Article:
Provinces of different political stripes have adopted a price on pollution. The national plan fills in for those provinces that do not have a plan, or for individuals like Doug Ford, who withdrew from a plan, to ensure that there is a national standard across the country.
Would the member not agree that it is a good thing to have a national plan when it comes to environmental issues? This is the essence of what is taking place: a price on pollution across the country.
View Kevin Lamoureux Profile
Lib. (MB)
View Kevin Lamoureux Profile
2019-06-18 12:54 [p.29289]
Mr. Speaker, when I think of our environment, virtually from day one, this government has had a developing climate action plan that is healthy for the environment and the economy at the same time. We often talk about Canada's middle class, those aspiring to be a part of it and helping them through different measures. We recognize that we can do both at the same time. We can continue to develop the economy and ensure we have a healthier planet for future generations.
I want to highlight a few thoughts and then provide a little more detail on some of the politics.
When we look at the budgets and legislative measures, it is fairly impressive. We have committed hundreds of millions of dollars through budgetary measures over the last few years, such as over $2.3 billion in funding to support clean technology in one form or another; $21.9 billion in green infrastructure funding, which will support things like electricity infrastructure, renewable energy and so forth; and $2 billion for disaster mitigation and adaptation funding.
Along with these budgetary measures, we have legislative measures, such Bill C-48, the oil tanker ban; Bill C-69, the environmental assessment legislation; our fisheries in Bill C-68.
From day one, this government has been on track to bring forward positive legislation and budgetary measures. This demonstrates very clearly that we understand how important the environment is not only to Canadians but to the world. These types of actions put Canada in a good place with respect to strong international leadership on this very important file. I believe Canadians want us to do this as a government.
We can look at some of the initiatives that government can take, and we hear a great deal about the price on pollution. For years now, the Conservative Party has been a lone voice in the House of Commons. The New Democrats, the Greens and, to the best of my knowledge, the Bloc understand that a price on pollution is the best way to go. It is not only the parties in the chamber, but it is very well received in many provincial and territorial jurisdictions. In fact, the majority of them already had some form of a price on pollution in place.
When we are talking about the national price on pollution, we are talking about areas where there is no plan in place, where there is no price on pollution and the federal government is imposing one. The good new is that 80%-plus of constituents I represent as the member of Parliament for Winnipeg North will be better off financially as a direct result of the price on pollution. However, the Conservatives in their spin and misinformation that they funnel out of their Conservative war room virtually on a daily basis are telling Canadians something that is vastly different from reality and truth. This is not a cash grab.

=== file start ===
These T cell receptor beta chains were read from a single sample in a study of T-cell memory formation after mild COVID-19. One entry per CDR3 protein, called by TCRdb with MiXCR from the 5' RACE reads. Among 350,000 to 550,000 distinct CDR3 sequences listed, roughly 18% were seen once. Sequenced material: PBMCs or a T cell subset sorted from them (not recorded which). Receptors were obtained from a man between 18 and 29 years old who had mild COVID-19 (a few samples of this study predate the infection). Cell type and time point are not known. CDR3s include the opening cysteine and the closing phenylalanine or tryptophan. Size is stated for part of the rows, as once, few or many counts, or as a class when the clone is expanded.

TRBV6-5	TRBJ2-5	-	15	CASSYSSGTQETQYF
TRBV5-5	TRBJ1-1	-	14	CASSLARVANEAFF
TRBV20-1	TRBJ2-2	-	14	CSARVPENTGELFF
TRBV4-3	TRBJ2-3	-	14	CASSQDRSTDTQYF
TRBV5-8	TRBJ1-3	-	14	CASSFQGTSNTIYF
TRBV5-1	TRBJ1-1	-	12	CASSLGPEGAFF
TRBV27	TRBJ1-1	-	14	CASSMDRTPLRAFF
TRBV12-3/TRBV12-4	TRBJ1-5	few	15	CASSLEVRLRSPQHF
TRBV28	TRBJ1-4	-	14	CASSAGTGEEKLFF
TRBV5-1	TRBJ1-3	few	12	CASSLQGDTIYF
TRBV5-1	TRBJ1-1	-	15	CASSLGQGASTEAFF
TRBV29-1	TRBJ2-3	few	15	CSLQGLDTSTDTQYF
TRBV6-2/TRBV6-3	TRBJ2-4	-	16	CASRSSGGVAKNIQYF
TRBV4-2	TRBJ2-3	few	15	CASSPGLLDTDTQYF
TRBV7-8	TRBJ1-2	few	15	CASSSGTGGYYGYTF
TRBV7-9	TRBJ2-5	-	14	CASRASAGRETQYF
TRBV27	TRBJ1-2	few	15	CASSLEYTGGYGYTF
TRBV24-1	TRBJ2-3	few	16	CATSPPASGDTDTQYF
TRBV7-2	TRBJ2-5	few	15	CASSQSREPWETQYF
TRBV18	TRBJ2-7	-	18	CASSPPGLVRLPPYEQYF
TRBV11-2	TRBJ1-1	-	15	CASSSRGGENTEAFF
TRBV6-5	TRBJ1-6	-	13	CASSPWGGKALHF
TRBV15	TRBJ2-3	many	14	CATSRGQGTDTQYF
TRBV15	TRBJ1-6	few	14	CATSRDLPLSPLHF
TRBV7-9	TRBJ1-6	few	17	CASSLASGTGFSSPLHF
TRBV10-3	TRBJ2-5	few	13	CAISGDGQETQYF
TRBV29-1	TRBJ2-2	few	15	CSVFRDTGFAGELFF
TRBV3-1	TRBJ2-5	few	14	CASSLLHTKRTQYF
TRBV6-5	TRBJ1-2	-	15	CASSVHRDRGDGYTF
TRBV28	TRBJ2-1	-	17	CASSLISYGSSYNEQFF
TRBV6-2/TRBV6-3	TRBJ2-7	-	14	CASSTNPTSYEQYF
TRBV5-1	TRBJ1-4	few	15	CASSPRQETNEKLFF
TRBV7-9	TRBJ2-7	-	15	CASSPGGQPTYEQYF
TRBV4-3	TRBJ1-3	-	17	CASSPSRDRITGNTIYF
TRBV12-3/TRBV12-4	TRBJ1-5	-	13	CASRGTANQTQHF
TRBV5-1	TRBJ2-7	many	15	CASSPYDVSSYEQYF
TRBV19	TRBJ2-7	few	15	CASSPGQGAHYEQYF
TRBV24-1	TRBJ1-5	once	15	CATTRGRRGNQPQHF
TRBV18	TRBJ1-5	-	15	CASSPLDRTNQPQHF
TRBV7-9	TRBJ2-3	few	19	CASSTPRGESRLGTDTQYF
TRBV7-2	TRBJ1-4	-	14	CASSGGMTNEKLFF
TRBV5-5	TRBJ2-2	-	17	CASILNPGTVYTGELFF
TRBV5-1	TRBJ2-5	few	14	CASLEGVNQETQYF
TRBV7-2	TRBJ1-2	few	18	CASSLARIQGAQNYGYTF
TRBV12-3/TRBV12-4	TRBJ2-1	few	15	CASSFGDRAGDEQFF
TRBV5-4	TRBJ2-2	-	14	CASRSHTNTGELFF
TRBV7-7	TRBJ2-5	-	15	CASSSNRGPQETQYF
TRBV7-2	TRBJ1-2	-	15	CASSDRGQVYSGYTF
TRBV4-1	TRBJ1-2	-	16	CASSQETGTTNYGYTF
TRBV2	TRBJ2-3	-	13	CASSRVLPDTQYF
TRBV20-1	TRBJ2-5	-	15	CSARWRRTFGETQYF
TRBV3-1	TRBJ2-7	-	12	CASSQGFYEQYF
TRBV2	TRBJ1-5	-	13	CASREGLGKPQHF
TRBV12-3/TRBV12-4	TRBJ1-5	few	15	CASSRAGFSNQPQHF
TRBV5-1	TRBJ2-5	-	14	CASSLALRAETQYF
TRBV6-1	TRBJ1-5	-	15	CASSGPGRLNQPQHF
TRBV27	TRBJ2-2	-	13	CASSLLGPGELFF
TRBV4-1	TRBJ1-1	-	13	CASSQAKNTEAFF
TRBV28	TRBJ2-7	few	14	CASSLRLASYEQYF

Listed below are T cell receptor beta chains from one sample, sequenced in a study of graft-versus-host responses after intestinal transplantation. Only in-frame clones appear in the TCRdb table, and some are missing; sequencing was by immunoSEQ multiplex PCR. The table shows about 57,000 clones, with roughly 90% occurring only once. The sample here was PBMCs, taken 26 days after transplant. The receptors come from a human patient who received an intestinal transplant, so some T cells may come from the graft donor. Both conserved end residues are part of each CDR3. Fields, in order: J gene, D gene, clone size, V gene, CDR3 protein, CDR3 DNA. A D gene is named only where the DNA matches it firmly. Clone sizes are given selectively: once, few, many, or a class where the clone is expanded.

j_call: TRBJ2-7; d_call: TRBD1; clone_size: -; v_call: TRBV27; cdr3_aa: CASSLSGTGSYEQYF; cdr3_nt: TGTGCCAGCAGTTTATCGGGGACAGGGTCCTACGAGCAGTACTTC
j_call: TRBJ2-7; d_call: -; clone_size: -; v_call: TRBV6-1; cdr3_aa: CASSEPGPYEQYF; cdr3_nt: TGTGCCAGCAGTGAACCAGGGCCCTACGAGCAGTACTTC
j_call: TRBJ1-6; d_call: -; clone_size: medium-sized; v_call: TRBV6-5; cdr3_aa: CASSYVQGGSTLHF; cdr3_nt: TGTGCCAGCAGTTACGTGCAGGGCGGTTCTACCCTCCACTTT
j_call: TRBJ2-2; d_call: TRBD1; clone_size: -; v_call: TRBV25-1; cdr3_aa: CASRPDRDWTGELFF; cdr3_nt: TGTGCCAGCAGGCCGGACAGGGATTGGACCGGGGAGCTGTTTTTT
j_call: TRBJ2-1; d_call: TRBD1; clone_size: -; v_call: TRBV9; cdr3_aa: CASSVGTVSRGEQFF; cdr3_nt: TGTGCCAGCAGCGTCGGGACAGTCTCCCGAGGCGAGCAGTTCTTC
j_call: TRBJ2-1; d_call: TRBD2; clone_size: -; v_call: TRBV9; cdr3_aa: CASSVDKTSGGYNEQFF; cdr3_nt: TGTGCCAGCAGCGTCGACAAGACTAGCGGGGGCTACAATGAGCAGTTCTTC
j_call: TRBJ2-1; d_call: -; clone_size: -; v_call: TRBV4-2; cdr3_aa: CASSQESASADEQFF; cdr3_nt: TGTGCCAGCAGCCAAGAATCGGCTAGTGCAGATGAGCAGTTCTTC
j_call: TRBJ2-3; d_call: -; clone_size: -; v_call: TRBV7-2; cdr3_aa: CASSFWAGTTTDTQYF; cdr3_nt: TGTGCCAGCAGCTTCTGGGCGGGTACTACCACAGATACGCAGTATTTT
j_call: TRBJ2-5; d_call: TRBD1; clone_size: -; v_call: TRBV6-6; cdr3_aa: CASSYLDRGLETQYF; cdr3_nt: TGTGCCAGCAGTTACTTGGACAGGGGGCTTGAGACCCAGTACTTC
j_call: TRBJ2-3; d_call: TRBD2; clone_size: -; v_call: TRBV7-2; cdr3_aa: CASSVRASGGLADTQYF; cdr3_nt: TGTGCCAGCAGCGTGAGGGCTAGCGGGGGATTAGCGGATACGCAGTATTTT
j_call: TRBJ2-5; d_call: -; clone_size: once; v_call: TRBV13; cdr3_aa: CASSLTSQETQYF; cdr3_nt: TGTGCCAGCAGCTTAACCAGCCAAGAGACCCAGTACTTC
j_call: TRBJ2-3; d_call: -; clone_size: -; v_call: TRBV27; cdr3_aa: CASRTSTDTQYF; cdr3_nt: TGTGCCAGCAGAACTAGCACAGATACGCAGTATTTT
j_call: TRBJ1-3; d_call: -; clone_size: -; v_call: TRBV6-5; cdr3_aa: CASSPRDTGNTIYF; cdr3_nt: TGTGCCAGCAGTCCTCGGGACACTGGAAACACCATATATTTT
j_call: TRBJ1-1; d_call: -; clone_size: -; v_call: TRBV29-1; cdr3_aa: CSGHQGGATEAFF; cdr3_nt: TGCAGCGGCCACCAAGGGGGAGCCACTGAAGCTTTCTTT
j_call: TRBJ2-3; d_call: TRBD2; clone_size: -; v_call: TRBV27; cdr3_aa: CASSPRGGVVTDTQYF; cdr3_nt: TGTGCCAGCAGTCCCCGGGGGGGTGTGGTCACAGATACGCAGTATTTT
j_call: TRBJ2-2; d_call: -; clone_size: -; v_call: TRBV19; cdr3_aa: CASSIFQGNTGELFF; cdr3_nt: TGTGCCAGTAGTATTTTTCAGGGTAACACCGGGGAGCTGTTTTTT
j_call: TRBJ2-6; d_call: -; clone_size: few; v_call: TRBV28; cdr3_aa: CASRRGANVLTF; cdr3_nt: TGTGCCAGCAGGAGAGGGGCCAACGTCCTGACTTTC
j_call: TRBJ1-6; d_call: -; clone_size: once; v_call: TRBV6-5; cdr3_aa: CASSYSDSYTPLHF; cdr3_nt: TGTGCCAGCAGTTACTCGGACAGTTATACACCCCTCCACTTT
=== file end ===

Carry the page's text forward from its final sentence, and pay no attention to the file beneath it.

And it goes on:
The Conservatives ask about the GST on fuel at the pumps. I remind them that they put the cascading tax on the pump price. I remind the Conservatives that their Party ignored the environment to the degree that it now demands the type of attention it has been given over the last few years. We just voted last night on the emergency facing our environment. Once again, the Liberals, the Greens, the Bloc and the CCF all voted yes that we did need to take the environment far more seriously. They recognized that it as an emergency. Only the Conservative Party voted against that motion.
The Conservatives say they have a plan. They have been saying that for a long time now. For the last 400-plus days, all they have been doing is criticizing the price on pollution, even though it is widely respected and acknowledged as the best way to deal the reduction of emissions.
However, now Doug Ford has apparently met with the federal Conservative leader and hammered out a plan. Tomorrow, Mr. Ford will share his plan with the rest of Canada. He took Ontario out of the old plan,. Now he will present a national plan, worked on with the federal Conservative Party. I look forward to seeing that plan. A little more transparency on the environment is long overdue when it comes to the Conservative Party of Canada.
It would be nice to compare our plan with the Conservative plan. Our plan talks about hundreds of millions of dollars of investment in clean energy and working with the different stakeholders. I will provide some tangible examples. In the last budget, there was an incentive for individuals to buy electric vehicles. Other provinces, like the beautiful province of Quebec, had a complementary program that would give the residents of Quebec a more substantial discount. Tesla reduced the price on a vehicle in order to get under the threshold. The biggest winner in this is the consumer, followed by the environment.